For those of you who are jonesing to read another dice update from the casinos of Southern Patagonia, you are in luck, for I have just completed my report on the craps table in El Calafate.
(Apologies for our lack of information on “buying the 4 and 10” and hopping bets. We also failed to discover if they allow you to lay odds on the Don’t Pass/Don’t Come — in truth, our basic play freaked out the dealers so much that we just didn’t have the nerve to go the extra mile!)
Table Security is Whacked. They put a lot of trust in dealers here… something rare for a casino, which is always worried about collusion (a dealer in cahoots with a player). In El Calafate, the stickman moves the dice to the dealer on base, who picks them up and physically hands them directly to the player shooting the dice. This is such a huge security lapse, I don’t even know where to begin. There are a lot of opportunities to switch dice here. Table limits don’t really justify organized cheating, but they’re practically begging for it. There was a boxman and there also was one camera on the table that I could see.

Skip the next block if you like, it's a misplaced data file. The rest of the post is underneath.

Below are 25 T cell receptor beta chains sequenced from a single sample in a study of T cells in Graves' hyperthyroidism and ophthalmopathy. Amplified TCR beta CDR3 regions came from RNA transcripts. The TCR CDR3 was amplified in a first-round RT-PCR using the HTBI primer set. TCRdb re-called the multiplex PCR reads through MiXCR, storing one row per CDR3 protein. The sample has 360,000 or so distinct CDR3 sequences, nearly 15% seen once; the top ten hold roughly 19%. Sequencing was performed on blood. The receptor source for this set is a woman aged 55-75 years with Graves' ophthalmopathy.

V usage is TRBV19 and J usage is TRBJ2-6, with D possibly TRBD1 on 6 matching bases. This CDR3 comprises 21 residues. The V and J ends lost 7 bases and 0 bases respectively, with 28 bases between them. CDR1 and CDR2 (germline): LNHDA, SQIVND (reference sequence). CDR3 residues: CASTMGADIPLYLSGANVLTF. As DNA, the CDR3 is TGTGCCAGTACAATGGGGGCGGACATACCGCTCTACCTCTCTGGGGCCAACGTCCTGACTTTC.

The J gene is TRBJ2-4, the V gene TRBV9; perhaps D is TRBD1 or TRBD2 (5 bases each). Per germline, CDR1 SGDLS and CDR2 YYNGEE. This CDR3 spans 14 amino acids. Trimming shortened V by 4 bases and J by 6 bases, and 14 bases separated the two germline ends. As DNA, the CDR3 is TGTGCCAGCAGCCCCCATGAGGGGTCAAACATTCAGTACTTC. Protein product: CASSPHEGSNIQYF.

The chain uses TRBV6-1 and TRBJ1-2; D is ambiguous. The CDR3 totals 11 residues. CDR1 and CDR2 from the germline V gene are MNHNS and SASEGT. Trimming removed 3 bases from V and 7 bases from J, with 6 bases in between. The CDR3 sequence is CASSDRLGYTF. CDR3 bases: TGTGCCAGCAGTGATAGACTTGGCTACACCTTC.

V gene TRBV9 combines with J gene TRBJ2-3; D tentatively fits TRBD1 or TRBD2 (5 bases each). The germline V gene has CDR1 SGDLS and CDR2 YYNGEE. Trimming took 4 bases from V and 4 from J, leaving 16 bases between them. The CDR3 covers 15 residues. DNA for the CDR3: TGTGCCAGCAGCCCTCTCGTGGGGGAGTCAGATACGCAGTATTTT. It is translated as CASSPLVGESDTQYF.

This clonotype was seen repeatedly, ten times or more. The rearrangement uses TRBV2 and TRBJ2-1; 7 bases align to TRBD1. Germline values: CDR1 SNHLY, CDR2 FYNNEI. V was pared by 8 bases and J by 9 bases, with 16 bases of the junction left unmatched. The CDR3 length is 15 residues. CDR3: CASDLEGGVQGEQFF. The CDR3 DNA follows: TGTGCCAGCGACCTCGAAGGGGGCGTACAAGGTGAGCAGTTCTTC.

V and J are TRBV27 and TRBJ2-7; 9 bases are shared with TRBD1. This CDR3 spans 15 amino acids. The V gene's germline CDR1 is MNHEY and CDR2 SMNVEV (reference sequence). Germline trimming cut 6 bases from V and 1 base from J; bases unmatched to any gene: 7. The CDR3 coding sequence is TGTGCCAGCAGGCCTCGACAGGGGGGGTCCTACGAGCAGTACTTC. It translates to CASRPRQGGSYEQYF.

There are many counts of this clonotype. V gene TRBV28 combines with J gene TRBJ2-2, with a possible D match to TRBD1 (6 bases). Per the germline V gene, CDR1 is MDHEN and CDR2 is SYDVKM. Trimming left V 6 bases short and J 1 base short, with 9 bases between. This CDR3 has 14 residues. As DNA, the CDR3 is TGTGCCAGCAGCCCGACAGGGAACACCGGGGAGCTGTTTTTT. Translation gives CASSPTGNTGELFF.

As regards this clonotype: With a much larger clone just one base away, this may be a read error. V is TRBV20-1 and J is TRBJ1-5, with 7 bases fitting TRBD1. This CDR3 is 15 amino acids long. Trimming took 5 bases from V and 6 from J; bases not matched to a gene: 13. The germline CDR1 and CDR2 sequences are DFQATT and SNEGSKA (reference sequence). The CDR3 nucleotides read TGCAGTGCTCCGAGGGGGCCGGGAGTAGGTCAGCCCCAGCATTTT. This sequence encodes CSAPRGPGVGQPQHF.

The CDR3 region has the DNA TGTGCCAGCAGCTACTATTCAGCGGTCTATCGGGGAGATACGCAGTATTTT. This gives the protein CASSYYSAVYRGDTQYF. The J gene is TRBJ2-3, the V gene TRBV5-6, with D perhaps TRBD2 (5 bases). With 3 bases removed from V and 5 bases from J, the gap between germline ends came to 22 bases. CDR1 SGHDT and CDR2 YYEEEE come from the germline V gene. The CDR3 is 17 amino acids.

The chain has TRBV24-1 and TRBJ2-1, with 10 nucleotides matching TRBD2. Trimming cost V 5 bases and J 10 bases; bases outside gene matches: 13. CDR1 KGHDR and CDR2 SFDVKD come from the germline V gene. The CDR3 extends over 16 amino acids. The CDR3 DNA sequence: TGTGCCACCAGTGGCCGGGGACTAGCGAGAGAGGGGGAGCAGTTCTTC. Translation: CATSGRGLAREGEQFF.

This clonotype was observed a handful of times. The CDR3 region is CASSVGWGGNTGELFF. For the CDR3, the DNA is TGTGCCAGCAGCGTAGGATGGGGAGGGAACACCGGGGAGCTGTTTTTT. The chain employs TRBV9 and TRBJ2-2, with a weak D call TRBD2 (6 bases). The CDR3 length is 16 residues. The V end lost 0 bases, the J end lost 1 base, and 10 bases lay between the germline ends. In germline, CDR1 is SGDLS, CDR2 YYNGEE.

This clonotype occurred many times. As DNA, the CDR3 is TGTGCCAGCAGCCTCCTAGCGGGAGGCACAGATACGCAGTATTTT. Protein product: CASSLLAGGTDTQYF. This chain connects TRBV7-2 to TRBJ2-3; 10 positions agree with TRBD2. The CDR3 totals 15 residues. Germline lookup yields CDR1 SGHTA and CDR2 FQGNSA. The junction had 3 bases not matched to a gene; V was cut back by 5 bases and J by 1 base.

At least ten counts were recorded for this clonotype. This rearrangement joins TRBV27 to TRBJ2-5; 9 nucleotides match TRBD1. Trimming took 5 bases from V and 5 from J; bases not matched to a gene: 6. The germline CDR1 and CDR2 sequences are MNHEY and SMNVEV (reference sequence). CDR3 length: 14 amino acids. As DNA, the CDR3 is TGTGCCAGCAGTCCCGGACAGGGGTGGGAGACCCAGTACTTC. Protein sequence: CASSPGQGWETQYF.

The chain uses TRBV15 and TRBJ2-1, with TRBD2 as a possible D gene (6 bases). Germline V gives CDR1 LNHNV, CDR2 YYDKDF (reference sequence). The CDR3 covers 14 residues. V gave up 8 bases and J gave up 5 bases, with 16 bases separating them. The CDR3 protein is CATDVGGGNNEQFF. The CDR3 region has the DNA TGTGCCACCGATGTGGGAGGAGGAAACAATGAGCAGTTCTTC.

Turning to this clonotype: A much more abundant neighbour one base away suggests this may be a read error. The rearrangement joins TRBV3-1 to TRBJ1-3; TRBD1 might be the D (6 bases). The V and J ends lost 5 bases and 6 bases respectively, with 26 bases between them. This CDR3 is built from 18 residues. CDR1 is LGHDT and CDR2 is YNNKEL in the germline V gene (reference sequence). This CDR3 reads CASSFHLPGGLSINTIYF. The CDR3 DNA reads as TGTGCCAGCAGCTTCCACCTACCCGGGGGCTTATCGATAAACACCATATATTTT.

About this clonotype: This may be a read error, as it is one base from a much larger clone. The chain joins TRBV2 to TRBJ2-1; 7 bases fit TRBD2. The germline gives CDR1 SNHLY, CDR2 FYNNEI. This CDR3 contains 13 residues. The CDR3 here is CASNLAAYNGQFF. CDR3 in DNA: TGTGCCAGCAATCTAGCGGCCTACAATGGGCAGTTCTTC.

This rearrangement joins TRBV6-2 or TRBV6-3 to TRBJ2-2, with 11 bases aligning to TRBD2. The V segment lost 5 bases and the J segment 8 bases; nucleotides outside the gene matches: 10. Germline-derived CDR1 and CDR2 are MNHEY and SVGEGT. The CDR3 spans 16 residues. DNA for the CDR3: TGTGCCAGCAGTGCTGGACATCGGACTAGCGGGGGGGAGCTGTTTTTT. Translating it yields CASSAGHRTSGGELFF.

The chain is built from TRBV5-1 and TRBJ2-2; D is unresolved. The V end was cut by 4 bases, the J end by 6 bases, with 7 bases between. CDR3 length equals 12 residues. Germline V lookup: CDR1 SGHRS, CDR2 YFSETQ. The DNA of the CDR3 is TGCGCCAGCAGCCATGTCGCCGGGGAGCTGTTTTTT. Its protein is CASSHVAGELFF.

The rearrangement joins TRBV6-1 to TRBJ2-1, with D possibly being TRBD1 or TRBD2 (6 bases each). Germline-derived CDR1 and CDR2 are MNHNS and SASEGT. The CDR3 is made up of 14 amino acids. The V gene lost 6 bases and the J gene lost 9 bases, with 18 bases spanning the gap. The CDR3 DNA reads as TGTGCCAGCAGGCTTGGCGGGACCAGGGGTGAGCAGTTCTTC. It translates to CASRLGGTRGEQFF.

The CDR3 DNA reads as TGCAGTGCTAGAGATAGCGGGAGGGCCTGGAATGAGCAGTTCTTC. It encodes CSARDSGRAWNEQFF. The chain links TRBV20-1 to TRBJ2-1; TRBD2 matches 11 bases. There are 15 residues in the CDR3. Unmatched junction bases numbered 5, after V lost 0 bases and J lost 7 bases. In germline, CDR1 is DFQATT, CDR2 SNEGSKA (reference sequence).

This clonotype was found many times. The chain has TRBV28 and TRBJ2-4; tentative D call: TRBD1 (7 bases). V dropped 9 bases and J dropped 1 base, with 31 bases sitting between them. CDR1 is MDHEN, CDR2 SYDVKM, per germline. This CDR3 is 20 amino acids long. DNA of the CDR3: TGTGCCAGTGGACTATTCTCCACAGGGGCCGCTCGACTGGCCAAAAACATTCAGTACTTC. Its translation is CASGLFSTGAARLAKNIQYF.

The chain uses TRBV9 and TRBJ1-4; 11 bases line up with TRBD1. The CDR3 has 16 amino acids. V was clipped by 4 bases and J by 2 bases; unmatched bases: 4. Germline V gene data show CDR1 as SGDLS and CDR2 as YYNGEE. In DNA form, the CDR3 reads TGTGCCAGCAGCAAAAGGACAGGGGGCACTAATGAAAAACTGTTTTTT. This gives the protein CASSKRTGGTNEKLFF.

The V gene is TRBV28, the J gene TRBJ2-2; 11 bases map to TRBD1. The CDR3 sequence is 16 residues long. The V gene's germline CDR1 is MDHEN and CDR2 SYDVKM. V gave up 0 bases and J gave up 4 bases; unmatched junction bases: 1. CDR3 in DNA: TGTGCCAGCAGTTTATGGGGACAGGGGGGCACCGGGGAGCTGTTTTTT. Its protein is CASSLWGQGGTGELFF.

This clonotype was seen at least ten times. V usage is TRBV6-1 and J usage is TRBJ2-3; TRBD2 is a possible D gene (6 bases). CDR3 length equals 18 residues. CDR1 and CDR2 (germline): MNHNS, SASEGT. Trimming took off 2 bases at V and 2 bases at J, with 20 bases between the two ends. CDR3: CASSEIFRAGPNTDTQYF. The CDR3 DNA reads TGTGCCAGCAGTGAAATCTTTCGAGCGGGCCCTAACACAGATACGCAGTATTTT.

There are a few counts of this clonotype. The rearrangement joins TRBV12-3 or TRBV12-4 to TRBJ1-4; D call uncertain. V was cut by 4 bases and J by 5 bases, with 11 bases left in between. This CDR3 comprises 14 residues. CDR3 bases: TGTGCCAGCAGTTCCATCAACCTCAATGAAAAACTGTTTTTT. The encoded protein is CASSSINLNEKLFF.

Impossible Shooting Rules. Generally, a casino wants a shooter to bounce both dice off of the back wall — how a player gets them there is normally not too much of a concern. Not so in El Calafate, where the rules for shooting were mystifying. They wanted me to throw underhand and have the dice hit the table in front of the table’s midpoint, throwing with enough force that these spotted cubes would continue on to bounce off of the back wall. This is nearly impossible and leads to two problems: 1) the dealers can call a “no roll” on nearly any throw based on how close you get to the “mid-point”; and, 2) the dice plow through all of the chips on the table making a mess.
Too Few Chips on the Table. First of all, they didn’t use real chips. They used a strange plastic chip that had beveled edges and didn’t stack or fit in the rail. Even more unusual, they had about 1/10 of the chips they needed on the table to successfully deal the game. Because of this shortage, the dealers were always trying to color up our chips (exchanging lower denominations for higher denominations). This is a bad policy from a casino’s standpoint because people bet more when they have “bullets,” the denomination of chip most commonly used to wager. You don’t want to exchange the bullets for higher denominations, which a player may put in their pocket rather than wager.
Higher Minimum Place Bets. The table minimum was $10 pesos, but they required $20 pesos to make a place bet, $10 pesos more than Bariloche.
Weird 6 and 8 and Single Odds. Same deal as Bariloche’s casino, only single odds on pass line/come bets and $10 wins $11 on the 6 and 8.